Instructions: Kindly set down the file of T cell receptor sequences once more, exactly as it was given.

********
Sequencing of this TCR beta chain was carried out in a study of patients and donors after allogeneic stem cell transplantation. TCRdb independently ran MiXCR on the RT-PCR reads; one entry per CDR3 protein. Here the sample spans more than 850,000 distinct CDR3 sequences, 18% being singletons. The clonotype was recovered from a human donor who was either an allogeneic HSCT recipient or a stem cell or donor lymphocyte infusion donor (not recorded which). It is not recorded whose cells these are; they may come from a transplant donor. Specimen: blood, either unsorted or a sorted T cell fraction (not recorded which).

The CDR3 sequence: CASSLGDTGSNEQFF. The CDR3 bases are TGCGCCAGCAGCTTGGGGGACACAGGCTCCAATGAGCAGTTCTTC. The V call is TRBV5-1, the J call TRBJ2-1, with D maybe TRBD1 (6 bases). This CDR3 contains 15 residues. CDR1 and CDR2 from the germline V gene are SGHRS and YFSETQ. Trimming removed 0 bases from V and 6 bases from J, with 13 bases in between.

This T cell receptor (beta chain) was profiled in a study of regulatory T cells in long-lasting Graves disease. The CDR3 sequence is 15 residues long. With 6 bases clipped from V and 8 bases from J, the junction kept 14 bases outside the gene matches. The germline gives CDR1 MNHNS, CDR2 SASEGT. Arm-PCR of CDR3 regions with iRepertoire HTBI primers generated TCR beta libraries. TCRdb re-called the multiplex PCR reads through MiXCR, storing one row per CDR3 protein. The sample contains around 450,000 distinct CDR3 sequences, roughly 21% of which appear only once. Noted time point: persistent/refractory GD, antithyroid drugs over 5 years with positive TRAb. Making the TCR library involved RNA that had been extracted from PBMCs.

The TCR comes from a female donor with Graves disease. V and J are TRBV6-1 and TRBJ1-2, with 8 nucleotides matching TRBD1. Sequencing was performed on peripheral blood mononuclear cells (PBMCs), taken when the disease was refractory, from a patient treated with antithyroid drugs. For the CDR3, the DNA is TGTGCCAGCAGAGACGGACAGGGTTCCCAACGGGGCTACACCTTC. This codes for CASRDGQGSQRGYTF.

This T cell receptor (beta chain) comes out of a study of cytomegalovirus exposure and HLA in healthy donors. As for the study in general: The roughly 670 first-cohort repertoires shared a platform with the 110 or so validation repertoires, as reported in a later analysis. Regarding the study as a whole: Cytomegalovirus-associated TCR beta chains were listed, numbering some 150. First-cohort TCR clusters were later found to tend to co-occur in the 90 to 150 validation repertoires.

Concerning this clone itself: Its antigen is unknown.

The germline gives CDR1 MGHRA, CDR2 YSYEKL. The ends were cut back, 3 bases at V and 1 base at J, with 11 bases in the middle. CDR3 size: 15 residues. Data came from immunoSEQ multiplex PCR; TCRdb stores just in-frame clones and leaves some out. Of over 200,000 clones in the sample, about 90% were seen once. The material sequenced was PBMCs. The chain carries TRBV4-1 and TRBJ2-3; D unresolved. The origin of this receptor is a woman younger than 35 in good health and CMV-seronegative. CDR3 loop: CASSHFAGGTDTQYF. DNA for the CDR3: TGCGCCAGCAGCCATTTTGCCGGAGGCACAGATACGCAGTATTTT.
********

Sequencing of this TCR beta chain was carried out in a study of patients and donors after allogeneic stem cell transplantation. TCRdb independently ran MiXCR on the RT-PCR reads; one entry per CDR3 protein. Here the sample spans more than 850,000 distinct CDR3 sequences, 18% being singletons. The clonotype was recovered from a human donor who was either an allogeneic HSCT recipient or a stem cell or donor lymphocyte infusion donor (not recorded which). It is not recorded whose cells these are; they may come from a transplant donor. Specimen: blood, either unsorted or a sorted T cell fraction (not recorded which).

The CDR3 sequence: CASSLGDTGSNEQFF. The CDR3 bases are TGCGCCAGCAGCTTGGGGGACACAGGCTCCAATGAGCAGTTCTTC. The V call is TRBV5-1, the J call TRBJ2-1, with D maybe TRBD1 (6 bases). This CDR3 contains 15 residues. CDR1 and CDR2 from the germline V gene are SGHRS and YFSETQ. Trimming removed 0 bases from V and 6 bases from J, with 13 bases in between.

This T cell receptor (beta chain) was profiled in a study of regulatory T cells in long-lasting Graves disease. The CDR3 sequence is 15 residues long. With 6 bases clipped from V and 8 bases from J, the junction kept 14 bases outside the gene matches. The germline gives CDR1 MNHNS, CDR2 SASEGT. Arm-PCR of CDR3 regions with iRepertoire HTBI primers generated TCR beta libraries. TCRdb re-called the multiplex PCR reads through MiXCR, storing one row per CDR3 protein. The sample contains around 450,000 distinct CDR3 sequences, roughly 21% of which appear only once. Noted time point: persistent/refractory GD, antithyroid drugs over 5 years with positive TRAb. Making the TCR library involved RNA that had been extracted from PBMCs.

The TCR comes from a female donor with Graves disease. V and J are TRBV6-1 and TRBJ1-2, with 8 nucleotides matching TRBD1. Sequencing was performed on peripheral blood mononuclear cells (PBMCs), taken when the disease was refractory, from a patient treated with antithyroid drugs. For the CDR3, the DNA is TGTGCCAGCAGAGACGGACAGGGTTCCCAACGGGGCTACACCTTC. This codes for CASRDGQGSQRGYTF.

This T cell receptor (beta chain) comes out of a study of cytomegalovirus exposure and HLA in healthy donors. As for the study in general: The roughly 670 first-cohort repertoires shared a platform with the 110 or so validation repertoires, as reported in a later analysis. Regarding the study as a whole: Cytomegalovirus-associated TCR beta chains were listed, numbering some 150. First-cohort TCR clusters were later found to tend to co-occur in the 90 to 150 validation repertoires.

Concerning this clone itself: Its antigen is unknown.

The germline gives CDR1 MGHRA, CDR2 YSYEKL. The ends were cut back, 3 bases at V and 1 base at J, with 11 bases in the middle. CDR3 size: 15 residues. Data came from immunoSEQ multiplex PCR; TCRdb stores just in-frame clones and leaves some out. Of over 200,000 clones in the sample, about 90% were seen once. The material sequenced was PBMCs. The chain carries TRBV4-1 and TRBJ2-3; D unresolved. The origin of this receptor is a woman younger than 35 in good health and CMV-seronegative. CDR3 loop: CASSHFAGGTDTQYF. DNA for the CDR3: TGCGCCAGCAGCCATTTTGCCGGAGGCACAGATACGCAGTATTTT.